On Fridays, Payag sa Likod, nestled in the bowels of unassuming bodegas fronting the provincial hospital, unleashes what it calls Reggae Friday, and students (mostly from nearby Silliman University) descend on cheap beer, wallowing in the strange bamboo-hut-intimacy of Payag’s open door ambience. Here, the charming Christine Torres reigns, ready to pour you a swig of Pagay Sling, its pinkish concoction subtle but ravishingly deadly. Admittedly, there is a roughness and an earthy aroma to the place that may confuse the uninitiated—but this is where the kids hang out, a cocoonish respite from the vastness of sea sky of Piapi Beach. And the beer is cheap. And the place is the only spot in town where the maddening crowds—all distinguished by the pecking order of schools around town—are allowed, somewhat, to mingle. The NORSU crowd are here hobnobbing with the Sillimanians, the Foundation people with the Paulinians who are careful to keep a low profile lest the nuns know.

In Gimmick, things are not the same: the Sillimanians with their airs have left the scene, and the NORSUnians have taken over. In Maychen, right across the road from Gimmick, a kind of social black hole—awashed in Beer na Beer—exists amidst the heaps of trash, the slaking rivers of urine across the dirt floor, and the monobloc tables and chairs jammed against jagged cement edges of what used to be a house. It is a different kind of party in Maychen.

But the main party still remains in Escaño, which, on Friday nights, is now beginning to pick up steam. The stretch—which starts right in front of Hayahay and goes all the way to the dark beyond, would now be filled to capacity, crammed with all manners of cars and motorcycles creating a drunken patchwork of parking. Nobody cares.

In one corner, near Barefoot Bistro, the policemen keep watch. Many moons ago, this was dangerous ground—I have friends who have been stabbed or mauled here—but the atmosphere has arguably since changed. It has become the place where the kids can “safely” party. There is a kind of harmony in the orchestrated chaos—everybody knows everybody—and people dance, flirt, drink, and make speeches to the moon and the stars.

Still, only the desperate goes to Camino on Friday nights, and most will probably end up in Hayahay, to binge on sisig and sinuglaw, and rhum and vodka.


On Saturday nights, the party in Escaño comes to full blast—and the well-heeled crowd now finally descends on Camino, with full intentions to gyrate to house and R&B. The ladies are in their best small black dresses, hair and makeup perfectly done—but with full expectations to be fully undone by the time the night comes to a close. These days, it is local designer Josip Tumapa who comes in with his posse to start the night right. (In olden days, that role would have been Al de las Armas’s.) And the deejay plays his selection of dance tunes—mostly R&B, because the Dumaguete crowd simply does not get house or trance music—but nobody dances until Mitz Meliton dances. It always begins with Paper Kisses doing contemporary covers. On some (bad) nights, a deejay’s sidekick would bark into the microphone, shouting, “Aw! Aw! Aw!” or “Seleman! Seleman! Jump! Jump, jump, jump your hands!” Some would, of course, jump. Some would curse back, telling him to go shut himself. DJ Joeren is the local deejay for the days—but sometimes, a Manila-based one, such as DJ Ace from Embassy, would be flown in, ready to give Dumaguete a taste of edgier stuff.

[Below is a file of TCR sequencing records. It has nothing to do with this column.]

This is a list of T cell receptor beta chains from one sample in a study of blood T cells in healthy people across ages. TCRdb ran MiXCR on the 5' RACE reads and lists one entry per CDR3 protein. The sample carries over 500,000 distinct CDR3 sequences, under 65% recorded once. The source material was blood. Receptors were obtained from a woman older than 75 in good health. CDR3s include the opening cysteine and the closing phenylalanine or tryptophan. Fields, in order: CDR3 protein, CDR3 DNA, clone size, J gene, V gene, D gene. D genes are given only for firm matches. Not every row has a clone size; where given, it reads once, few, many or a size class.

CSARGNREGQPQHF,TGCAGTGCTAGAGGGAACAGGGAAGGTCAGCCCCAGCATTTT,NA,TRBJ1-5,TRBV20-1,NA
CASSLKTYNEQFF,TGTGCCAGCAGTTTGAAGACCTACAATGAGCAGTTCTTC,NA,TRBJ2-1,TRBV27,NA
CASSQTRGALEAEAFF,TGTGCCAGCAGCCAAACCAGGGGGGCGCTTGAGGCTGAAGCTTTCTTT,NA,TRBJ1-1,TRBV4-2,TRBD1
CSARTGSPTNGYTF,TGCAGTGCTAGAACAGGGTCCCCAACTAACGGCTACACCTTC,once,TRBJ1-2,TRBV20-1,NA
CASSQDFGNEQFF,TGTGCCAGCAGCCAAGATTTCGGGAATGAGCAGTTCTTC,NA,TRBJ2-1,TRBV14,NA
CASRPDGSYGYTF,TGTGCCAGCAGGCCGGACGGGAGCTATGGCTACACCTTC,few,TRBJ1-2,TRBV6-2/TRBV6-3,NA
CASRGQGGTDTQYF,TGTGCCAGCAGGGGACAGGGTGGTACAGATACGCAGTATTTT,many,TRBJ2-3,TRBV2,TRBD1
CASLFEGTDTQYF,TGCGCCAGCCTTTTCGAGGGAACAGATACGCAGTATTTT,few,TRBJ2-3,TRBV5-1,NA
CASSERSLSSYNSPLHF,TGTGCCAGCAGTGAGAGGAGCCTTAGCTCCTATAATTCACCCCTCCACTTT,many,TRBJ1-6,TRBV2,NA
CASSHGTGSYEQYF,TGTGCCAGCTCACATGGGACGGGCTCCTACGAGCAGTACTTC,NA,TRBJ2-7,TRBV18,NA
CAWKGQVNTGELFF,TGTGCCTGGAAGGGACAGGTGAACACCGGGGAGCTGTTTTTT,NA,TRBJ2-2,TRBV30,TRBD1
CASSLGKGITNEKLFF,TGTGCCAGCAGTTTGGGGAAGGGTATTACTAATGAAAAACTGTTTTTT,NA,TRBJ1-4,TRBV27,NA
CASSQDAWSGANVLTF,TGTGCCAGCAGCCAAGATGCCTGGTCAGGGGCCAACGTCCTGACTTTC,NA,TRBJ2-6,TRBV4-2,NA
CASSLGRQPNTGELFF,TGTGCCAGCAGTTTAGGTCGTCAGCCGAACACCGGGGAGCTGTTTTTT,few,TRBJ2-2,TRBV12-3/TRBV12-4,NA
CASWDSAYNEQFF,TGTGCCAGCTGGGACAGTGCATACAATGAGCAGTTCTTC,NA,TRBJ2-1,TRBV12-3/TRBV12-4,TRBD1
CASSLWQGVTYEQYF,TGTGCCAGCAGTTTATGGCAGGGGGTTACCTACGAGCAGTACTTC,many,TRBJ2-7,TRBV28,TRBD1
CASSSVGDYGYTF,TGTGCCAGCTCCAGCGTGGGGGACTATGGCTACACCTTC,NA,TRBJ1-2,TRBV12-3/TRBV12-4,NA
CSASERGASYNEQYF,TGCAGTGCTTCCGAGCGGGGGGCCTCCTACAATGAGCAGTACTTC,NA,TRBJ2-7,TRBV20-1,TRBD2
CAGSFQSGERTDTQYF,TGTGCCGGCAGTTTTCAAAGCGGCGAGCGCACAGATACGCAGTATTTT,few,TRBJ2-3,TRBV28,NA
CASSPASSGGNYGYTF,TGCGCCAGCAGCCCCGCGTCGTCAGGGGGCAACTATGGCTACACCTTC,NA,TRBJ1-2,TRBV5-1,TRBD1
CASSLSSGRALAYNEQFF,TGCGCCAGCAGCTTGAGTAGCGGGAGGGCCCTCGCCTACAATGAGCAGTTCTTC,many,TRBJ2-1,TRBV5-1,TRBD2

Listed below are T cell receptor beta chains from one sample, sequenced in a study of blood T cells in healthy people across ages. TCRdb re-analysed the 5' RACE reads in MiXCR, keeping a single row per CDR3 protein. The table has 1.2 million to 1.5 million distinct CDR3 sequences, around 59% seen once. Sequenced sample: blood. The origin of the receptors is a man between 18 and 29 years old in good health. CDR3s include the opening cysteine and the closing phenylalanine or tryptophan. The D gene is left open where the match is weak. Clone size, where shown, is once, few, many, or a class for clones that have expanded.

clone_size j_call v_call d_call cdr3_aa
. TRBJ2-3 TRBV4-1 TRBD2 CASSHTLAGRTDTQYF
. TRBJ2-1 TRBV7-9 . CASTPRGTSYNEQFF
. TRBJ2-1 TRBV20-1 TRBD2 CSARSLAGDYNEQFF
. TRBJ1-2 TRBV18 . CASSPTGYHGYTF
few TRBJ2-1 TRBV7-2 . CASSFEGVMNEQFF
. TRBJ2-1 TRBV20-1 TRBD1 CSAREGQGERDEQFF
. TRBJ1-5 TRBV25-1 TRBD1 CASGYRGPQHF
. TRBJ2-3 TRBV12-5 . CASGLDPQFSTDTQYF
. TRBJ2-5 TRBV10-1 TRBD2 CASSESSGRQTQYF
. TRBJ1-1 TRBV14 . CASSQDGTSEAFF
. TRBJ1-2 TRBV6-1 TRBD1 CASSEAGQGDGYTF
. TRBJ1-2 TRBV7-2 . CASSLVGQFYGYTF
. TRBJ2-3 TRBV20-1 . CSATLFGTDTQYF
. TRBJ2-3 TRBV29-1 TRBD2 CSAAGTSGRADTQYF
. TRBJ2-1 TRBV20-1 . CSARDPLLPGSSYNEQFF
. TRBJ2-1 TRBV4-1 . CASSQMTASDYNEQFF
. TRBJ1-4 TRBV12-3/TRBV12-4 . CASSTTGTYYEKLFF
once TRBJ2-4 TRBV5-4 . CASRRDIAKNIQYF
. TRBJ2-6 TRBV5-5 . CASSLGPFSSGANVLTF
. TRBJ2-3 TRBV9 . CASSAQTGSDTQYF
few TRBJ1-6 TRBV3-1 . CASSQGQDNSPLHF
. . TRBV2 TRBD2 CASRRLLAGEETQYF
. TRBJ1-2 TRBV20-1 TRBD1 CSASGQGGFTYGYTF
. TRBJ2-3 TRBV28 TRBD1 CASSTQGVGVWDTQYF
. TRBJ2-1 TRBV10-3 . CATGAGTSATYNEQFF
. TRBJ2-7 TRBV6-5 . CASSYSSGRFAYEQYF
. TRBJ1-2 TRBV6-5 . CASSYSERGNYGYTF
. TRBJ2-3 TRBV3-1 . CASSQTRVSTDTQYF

In Music Box, the dance hall of the entertainment and dining compound generally known as Why Not?—an alternate universe exists—where the garishly made-up and the truly crazy hobnob with the white trash to the sound of 90s dance music, creating the grand spectacle unique to the place: people dancing, not with each other, but to their reflection on the mirrored panels surrounding the squarish dance floor as everybody looks on in strange fascination. It is a different kind of fun, something to subscribe to when you’re already too drunk to care.

The Rizal Boulevard—previously the center of Dumaguete’s night life universe—is a ghost of its former self, crippled by pious but misplaced city regulations, and done to death by the spectacle of Japayuki-style entertainment on a makeshift stage outside CocoAmigos. “Nobody I know has been to CocoAmigos in months,” says a friend. “Too many boorish foreigners and their brown women.”

“That’s a bad thing to say,” I told him.

“But isn’t that how it goes? The moment they come, the locals disappear.”

And then the party stops at three o’clock on a Sunday morning—and slowly, the crowd dissipates for an after-midnight chow at Connie’s or Qyosko or Chowking. They will look tired and happy, like the very picture of merry stupor and delirium.

(To be continued…)

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[1] This is Where You Bite the Sandwich